I have bought quite a few seeds from the Real Seeds Catalogue but maybe I should have tried a little harder to buy heritage seeds.
However, if you want disease resistant varieties because you need to grow without pesticides then sometimes you need to compromise. Also, I want to be able to keep some of my vegetables stored over winter and these good keeping varieties are not necessarily heritage. Cauliflower: Brassica oleracea botrytis 'Clapton F1 Hybrid' is a club root resistant variety so I thought that I would try it. It was also half price in an end of season sale so I could not resist it. (Several others of the F1 seeds were in the sale as well so I got them too) I have been growing Daucus carota 'Flyaway F1 Hybrid' for years to combat carrot root fly. This year I am growing Resistafly F1 Hybrid.
The bottom line is to produce some organic carrots to eat. To make this a little more certain I will be growing crops that are resistant to pests.
I would like to believe that heritage plants have a greater affinity for mychorrhizal fungi and grow even better with charcoal but I have not found any significant difference between modern varieties and heritage grown with charcoal. Both types of plants seem to benefit from the application of inoculated charcoal and mychorrhiza. Keeping the old varieties going is more to do with biodiversity than anything else.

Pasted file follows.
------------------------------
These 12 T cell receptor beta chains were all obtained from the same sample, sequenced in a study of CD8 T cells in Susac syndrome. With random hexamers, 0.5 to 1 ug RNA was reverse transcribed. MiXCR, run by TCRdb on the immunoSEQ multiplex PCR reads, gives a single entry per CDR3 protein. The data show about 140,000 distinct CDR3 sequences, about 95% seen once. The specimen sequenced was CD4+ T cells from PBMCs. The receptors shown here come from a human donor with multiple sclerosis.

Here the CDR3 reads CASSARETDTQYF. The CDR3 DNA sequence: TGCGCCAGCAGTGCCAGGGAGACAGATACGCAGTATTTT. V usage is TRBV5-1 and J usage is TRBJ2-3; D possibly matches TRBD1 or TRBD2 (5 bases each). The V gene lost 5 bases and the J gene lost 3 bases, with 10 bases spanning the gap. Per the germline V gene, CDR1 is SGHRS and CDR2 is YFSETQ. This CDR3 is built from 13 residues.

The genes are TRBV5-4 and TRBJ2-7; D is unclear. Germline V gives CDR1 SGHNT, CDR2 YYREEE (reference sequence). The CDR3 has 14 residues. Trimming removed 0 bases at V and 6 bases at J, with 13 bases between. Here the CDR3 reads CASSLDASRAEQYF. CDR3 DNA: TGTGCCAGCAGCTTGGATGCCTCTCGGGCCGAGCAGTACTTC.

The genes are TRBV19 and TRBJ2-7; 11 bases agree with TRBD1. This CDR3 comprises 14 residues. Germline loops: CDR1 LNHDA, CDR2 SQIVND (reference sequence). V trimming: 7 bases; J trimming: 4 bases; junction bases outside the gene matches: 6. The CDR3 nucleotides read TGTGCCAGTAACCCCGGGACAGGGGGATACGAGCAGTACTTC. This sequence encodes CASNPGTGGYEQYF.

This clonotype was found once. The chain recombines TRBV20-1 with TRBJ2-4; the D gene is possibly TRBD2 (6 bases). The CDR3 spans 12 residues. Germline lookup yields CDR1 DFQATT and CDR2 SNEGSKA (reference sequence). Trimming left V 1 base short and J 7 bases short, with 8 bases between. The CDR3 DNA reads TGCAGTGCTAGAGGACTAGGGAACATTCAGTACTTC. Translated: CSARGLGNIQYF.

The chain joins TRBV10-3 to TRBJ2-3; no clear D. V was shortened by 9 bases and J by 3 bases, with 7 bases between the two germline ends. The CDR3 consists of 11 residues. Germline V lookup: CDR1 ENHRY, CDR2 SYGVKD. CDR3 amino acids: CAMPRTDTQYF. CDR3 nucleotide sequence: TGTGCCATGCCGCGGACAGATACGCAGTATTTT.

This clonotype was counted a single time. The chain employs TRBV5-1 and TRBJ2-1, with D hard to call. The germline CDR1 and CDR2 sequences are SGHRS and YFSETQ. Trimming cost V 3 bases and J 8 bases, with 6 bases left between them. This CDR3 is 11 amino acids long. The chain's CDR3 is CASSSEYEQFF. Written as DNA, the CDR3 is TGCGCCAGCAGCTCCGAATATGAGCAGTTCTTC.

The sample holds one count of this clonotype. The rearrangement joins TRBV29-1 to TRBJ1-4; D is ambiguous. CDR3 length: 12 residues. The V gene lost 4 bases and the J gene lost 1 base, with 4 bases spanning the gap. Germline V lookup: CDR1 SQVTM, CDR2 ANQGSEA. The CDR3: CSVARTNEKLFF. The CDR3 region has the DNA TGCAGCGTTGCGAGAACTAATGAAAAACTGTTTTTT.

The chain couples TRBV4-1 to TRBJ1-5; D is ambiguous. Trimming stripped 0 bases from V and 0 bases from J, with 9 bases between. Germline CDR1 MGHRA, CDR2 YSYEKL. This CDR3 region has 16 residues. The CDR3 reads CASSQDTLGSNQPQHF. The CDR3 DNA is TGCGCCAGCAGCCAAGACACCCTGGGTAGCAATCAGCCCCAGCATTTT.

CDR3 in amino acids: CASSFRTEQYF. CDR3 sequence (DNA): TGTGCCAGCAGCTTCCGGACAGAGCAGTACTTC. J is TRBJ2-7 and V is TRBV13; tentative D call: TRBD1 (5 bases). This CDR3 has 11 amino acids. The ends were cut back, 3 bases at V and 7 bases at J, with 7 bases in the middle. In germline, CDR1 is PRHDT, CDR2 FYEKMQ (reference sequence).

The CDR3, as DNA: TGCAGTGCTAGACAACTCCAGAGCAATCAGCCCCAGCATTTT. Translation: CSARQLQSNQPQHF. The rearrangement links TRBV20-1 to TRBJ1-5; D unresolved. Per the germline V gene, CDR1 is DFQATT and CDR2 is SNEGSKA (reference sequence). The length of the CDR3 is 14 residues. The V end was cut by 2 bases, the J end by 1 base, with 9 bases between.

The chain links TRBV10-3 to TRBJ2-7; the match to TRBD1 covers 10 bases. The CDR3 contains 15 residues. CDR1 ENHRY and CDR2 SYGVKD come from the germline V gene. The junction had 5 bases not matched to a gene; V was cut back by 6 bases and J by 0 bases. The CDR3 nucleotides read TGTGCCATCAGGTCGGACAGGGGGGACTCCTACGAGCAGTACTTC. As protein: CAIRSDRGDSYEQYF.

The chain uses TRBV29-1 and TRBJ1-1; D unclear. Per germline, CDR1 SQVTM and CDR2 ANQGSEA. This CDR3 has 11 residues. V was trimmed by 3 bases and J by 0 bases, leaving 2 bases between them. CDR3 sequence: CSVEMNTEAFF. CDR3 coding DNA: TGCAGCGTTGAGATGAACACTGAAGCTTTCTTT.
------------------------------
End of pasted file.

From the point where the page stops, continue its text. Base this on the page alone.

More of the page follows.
I have two dust bins full of marinading lump wood, barbecue charcoal. The liquid is made up of comfrey, nettle, sweet cicely, worm bin and diluted pigeon manure. It has been marinading for at least five months now and I will not use it until the spring. I reckon that will be ample time for the charcoal to take up nutrients.
It will be used on the potatoes first. I cannot get barbecue charcoal at the moment because there is none in the shops, however I still have the Takesumi charcoal to experiment with.
While some of the old vegetable varieties are better flavoured there are many that are not and they are not so disease resistant either.
Looking around the allotment site people are using the same varieties year after year because they grow well in our allotment soil with our north facing aspect. These varieties are more or less the same as I am growing some of which are F1 hybrids. I think that I will continue to buy F1 seed at the moment.
Finally, I have got into growing particular varieties and want to carry on if I can.
This is why I kept some seed in 2011 and I am going to sow it during next season (2012). Seed saving has been quite successful this year so I am going to continue to collect my own seed. For this I need non F1 hybrids because only these will breed true. Maybe this is an argument for selecting heritage seeds. So, there are good reasons for getting both F1 hybrids and heritage seed and I will be using both.